6.1 XML syntax

The first line of an XML document should be a declaration that this is an XML document, including the version of XML being used.

<?xml version="1.0"?>

It is also useful to include a statement of the encoding used in the file.

<?xml version="1.0" encoding="UTF-8"?>

The main content of an XML document consists entirely of XML elements. An element usually consists of a start tag and an end tag, with plain text content or other XML elements in between.

A start tag is of the form <elementName> and an end tag has the form </elementName>.

The following code shows an example of an XML element.


The components of this XML element are shown below.

element: <filename>ISCCPMonthly_avg.nc</filename>
start tag: <filename>ISCCPMonthly_avg.nc</filename>
content: <filename> ISCCPMonthly_avg.nc</filename>
end tag: <filename>ISCCPMonthly_avg.nc </filename>

The start tag may include attributes of the form attrName="attrValue". The attribute value must be enclosed within double-quotes.

The names of XML elements and XML attributes are case-sensitive.

It is also possible to have an empty element, which consists of a single tag, with attributes. In this case, the tag has the form <elementName />.

The following code shows an example of an empty XML element with two attributes.

<case date="16-JAN-1994" 
      temperature="278.9" />

The components of this XML element are shown below.

element name: < case date="16-JAN-1994"
attribute name: <case date="16-JAN-1994"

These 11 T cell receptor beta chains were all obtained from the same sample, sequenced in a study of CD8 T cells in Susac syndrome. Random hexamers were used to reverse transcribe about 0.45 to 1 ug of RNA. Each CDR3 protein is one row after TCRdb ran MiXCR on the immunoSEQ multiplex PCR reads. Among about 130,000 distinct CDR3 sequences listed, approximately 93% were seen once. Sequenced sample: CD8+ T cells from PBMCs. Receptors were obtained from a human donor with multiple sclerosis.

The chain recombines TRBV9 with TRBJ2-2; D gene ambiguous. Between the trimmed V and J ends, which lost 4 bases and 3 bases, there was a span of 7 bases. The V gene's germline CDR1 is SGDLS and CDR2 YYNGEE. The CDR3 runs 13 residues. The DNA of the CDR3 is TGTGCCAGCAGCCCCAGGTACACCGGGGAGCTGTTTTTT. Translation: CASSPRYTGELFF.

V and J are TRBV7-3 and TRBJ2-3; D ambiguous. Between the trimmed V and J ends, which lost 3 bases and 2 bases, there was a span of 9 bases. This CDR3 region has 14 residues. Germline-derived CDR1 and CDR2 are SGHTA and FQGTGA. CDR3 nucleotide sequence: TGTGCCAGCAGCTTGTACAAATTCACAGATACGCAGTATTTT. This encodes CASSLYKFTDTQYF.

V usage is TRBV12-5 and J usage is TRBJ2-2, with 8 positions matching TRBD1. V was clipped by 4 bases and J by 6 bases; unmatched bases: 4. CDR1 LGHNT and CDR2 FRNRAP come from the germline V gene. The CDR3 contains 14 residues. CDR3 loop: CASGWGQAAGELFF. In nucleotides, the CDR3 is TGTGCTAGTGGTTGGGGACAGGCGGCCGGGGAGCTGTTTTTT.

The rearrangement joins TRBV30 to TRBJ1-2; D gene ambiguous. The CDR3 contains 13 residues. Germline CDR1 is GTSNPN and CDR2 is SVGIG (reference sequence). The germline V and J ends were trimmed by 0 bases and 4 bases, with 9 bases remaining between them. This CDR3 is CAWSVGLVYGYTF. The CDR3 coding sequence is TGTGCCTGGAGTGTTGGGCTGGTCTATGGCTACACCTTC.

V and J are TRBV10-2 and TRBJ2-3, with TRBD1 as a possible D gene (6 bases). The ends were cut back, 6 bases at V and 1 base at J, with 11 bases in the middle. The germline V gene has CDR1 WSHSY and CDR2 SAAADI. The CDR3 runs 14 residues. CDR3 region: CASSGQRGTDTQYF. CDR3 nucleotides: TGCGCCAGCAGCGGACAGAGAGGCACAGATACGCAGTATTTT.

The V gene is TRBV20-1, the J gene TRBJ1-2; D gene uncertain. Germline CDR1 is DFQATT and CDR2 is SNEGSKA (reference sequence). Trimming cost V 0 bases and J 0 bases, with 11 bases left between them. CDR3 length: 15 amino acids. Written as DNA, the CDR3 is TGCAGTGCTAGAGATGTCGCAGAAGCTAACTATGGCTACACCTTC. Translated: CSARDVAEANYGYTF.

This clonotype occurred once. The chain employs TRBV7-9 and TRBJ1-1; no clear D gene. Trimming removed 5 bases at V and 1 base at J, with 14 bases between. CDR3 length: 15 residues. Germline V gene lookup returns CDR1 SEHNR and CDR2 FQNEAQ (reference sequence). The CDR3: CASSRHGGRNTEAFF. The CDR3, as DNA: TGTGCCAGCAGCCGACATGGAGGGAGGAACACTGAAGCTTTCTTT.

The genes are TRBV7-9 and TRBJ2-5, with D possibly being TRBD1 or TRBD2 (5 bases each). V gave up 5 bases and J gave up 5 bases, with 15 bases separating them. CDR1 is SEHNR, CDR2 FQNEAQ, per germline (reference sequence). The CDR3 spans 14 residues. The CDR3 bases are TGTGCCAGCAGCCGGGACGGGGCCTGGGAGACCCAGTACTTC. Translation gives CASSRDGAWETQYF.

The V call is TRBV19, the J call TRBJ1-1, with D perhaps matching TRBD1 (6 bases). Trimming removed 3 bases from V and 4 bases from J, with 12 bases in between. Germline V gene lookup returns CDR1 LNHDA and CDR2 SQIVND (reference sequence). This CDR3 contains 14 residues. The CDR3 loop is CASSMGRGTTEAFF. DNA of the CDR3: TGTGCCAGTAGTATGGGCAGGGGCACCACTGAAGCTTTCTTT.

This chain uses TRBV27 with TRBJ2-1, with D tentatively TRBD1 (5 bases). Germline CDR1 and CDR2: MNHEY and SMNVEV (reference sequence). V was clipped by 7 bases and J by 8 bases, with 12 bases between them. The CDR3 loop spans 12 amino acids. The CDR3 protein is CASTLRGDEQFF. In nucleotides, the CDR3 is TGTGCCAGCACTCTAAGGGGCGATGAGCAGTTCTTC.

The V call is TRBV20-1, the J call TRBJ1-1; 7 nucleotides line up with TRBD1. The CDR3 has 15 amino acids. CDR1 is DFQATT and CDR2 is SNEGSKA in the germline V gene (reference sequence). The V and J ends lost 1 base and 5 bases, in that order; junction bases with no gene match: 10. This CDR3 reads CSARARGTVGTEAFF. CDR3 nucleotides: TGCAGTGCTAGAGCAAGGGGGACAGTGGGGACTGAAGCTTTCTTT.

attribute value: <case date=" 16-JAN-1994"
attribute name:        temperature="278.9" />
attribute value:       temperature=" 278.9" />

XML elements may be nested; an XML element may have other XML elements as its content. An XML document must have a single root element, which contains all other XML elements in the document.

The following code shows a very small, but complete, XML document. The root element of this document is the temperatures element. The filename and case elements are nested within the temperatures element.

<?xml version="1.0"?>
    <case date="16-JAN-1994" 

A comment in XML is anything between the delimiters <!-- and -->.

For the benefit of human readers, the contents of an XML element are usually indented. However, whitespace is preserved within XML so this is not always possible when including plain text content.

In XML code, certain characters, such as the greater-than and less-than signs, have special meanings. Table 6.1 lists these special characters and also gives the escape sequence required to produce the normal, literal meaning of the characters.

Table 6.1: The predefined XML entities.
Character Description Entity
< less-than sign &lt;
> greater-than sign &gt;
& ampersand &amp;
" quotation mark &quot;
' apostrophe &apos;

A special syntax is provided for escaping an entire section of plain text content for the case where many such special characters are included. Any text between the delimiters <![CDATA[ and ]]> is treated as literal.

Paul Murrell

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